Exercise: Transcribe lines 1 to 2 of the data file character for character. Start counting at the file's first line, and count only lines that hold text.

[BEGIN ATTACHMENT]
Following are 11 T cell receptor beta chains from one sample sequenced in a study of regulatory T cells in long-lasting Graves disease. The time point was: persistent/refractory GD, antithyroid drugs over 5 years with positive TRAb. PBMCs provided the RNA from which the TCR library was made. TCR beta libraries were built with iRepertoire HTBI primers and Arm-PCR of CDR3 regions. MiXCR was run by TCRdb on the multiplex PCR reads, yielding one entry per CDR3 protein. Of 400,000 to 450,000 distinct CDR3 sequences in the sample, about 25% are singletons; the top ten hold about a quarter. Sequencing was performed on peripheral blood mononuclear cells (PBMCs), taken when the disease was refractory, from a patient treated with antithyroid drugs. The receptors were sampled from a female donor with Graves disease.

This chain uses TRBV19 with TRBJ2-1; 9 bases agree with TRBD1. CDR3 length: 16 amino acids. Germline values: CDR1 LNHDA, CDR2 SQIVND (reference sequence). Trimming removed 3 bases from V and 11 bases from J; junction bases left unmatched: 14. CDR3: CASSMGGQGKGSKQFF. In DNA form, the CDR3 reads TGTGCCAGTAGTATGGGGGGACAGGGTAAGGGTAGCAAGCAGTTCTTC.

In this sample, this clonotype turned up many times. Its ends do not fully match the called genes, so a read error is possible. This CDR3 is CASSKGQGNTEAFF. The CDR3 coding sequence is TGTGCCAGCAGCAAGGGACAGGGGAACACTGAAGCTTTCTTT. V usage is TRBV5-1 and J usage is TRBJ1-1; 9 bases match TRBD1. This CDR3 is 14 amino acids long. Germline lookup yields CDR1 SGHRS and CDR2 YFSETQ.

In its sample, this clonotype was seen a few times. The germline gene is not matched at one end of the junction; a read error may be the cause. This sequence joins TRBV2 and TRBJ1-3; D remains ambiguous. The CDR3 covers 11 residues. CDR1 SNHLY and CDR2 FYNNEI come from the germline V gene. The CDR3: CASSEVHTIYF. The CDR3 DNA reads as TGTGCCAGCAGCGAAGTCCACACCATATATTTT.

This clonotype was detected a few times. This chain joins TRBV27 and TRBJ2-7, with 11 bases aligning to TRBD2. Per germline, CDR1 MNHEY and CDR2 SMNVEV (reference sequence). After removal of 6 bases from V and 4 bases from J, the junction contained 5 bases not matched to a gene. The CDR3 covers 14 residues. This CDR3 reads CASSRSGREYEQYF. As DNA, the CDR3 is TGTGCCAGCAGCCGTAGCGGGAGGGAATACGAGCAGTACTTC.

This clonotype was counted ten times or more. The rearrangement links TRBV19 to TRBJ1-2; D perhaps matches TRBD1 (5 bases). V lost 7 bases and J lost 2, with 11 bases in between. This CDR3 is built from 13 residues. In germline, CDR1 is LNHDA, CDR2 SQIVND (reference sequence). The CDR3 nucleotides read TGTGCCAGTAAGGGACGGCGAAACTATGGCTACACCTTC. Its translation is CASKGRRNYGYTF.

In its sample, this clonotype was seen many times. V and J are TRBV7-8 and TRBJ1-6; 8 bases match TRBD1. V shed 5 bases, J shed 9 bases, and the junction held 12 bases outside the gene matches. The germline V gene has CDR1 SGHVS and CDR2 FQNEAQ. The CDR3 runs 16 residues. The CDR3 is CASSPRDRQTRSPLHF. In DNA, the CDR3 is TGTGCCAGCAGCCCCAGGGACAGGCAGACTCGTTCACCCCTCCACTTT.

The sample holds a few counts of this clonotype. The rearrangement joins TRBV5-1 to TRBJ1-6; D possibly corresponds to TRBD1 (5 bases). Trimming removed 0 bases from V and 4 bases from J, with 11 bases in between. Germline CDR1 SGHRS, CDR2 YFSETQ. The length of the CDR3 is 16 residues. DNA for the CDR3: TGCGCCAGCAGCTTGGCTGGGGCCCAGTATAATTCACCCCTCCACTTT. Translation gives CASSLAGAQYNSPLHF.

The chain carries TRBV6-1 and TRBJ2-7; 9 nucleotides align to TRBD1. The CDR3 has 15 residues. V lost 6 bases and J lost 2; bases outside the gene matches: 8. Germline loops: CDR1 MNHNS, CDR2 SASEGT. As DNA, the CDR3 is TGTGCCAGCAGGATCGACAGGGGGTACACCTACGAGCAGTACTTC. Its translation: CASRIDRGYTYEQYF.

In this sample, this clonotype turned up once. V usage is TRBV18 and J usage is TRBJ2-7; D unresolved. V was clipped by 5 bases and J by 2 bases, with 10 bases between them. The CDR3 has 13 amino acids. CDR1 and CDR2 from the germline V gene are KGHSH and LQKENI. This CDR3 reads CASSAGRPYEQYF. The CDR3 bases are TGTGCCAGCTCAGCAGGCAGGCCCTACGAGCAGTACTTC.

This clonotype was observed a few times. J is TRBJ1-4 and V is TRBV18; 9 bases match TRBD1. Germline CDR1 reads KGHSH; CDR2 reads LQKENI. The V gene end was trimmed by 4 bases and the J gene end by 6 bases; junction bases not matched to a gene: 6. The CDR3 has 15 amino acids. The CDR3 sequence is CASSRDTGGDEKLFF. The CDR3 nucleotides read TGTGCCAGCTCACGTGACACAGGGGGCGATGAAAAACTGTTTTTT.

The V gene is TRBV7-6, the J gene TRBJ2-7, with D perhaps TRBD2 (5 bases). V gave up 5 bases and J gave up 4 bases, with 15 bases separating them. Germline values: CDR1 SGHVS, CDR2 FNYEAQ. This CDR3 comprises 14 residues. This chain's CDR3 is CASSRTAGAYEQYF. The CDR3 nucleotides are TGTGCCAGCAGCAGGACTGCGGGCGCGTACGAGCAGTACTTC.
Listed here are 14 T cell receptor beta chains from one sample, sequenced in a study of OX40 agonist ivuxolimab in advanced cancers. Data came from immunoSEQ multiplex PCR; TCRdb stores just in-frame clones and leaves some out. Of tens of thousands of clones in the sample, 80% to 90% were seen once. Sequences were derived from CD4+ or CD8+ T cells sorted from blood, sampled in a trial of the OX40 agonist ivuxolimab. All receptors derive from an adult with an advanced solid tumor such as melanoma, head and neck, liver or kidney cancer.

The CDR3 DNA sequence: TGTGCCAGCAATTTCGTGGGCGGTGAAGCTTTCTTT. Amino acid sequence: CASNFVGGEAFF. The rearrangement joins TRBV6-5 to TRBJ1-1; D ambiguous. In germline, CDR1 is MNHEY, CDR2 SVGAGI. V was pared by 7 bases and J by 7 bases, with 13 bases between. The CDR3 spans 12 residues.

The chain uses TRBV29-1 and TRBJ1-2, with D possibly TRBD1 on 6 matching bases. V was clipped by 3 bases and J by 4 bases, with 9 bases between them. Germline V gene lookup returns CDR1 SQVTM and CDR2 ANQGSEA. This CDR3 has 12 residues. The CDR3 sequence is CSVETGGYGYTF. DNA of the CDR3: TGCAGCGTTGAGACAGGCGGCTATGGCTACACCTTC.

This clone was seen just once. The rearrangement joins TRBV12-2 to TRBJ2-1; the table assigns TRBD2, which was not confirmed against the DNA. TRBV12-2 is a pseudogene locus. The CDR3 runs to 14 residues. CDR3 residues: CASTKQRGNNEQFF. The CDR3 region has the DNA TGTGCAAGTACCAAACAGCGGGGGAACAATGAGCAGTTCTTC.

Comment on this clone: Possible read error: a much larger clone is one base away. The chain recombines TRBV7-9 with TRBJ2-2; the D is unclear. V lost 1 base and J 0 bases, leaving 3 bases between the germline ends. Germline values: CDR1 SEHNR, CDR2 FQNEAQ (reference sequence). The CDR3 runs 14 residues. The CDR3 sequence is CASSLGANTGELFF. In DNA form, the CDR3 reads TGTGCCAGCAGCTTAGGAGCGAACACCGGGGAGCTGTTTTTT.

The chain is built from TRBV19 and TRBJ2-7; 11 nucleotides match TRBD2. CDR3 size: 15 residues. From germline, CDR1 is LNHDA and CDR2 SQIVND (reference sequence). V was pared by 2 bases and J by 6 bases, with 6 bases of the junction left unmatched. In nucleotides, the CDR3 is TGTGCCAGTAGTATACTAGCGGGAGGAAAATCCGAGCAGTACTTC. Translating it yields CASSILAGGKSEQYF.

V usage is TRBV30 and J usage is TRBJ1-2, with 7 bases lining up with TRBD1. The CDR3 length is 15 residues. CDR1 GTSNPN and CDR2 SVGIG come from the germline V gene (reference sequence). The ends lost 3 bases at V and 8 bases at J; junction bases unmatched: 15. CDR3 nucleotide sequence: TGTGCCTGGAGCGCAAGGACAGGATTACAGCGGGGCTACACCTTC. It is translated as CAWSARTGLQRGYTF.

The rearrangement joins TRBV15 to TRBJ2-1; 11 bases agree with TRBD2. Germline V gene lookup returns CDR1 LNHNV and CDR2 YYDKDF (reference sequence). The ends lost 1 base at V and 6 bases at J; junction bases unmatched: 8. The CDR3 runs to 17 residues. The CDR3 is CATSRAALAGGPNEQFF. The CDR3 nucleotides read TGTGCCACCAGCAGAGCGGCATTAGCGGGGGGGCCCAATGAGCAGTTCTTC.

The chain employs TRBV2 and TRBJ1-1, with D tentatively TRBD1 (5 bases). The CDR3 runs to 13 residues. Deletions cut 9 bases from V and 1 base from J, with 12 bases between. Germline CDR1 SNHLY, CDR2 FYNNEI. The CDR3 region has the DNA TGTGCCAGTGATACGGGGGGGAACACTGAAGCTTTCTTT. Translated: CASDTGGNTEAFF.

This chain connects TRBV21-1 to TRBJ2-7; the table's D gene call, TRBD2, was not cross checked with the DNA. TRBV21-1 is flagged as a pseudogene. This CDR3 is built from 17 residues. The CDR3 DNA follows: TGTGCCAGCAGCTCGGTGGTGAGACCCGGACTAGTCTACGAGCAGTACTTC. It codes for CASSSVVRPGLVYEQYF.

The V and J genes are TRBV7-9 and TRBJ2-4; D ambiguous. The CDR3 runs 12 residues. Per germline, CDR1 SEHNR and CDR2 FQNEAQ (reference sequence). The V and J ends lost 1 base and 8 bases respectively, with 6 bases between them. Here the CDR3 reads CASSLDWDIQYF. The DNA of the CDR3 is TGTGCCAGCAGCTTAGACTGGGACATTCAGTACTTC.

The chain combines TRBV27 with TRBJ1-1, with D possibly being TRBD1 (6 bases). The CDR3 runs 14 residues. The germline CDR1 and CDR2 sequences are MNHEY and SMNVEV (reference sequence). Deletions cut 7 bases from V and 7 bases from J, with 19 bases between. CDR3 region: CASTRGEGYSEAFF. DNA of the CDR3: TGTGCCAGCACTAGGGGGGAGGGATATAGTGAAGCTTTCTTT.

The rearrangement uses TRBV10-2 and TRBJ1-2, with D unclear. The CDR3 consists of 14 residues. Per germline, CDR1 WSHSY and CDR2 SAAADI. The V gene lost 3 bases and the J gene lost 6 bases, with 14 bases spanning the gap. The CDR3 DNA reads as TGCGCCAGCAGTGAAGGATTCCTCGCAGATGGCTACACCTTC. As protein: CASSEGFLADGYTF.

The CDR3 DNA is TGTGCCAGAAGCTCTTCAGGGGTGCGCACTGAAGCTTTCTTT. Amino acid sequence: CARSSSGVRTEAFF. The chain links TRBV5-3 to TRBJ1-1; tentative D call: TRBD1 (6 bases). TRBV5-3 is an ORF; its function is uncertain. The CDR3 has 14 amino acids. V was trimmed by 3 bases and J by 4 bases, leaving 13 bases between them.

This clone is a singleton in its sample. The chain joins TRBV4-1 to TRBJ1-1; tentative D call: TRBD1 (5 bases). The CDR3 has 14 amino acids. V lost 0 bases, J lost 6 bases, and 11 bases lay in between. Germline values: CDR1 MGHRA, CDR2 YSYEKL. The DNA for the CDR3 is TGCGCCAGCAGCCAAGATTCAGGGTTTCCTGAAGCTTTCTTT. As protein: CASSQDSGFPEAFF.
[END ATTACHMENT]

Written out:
Following are 11 T cell receptor beta chains from one sample sequenced in a study of regulatory T cells in long-lasting Graves disease. The time point was: persistent/refractory GD, antithyroid drugs over 5 years with positive TRAb. PBMCs provided the RNA from which the TCR library was made. TCR beta libraries were built with iRepertoire HTBI primers and Arm-PCR of CDR3 regions. MiXCR was run by TCRdb on the multiplex PCR reads, yielding one entry per CDR3 protein. Of 400,000 to 450,000 distinct CDR3 sequences in the sample, about 25% are singletons; the top ten hold about a quarter. Sequencing was performed on peripheral blood mononuclear cells (PBMCs), taken when the disease was refractory, from a patient treated with antithyroid drugs. The receptors were sampled from a female donor with Graves disease.

This chain uses TRBV19 with TRBJ2-1; 9 bases agree with TRBD1. CDR3 length: 16 amino acids. Germline values: CDR1 LNHDA, CDR2 SQIVND (reference sequence). Trimming removed 3 bases from V and 11 bases from J; junction bases left unmatched: 14. CDR3: CASSMGGQGKGSKQFF. In DNA form, the CDR3 reads TGTGCCAGTAGTATGGGGGGACAGGGTAAGGGTAGCAAGCAGTTCTTC.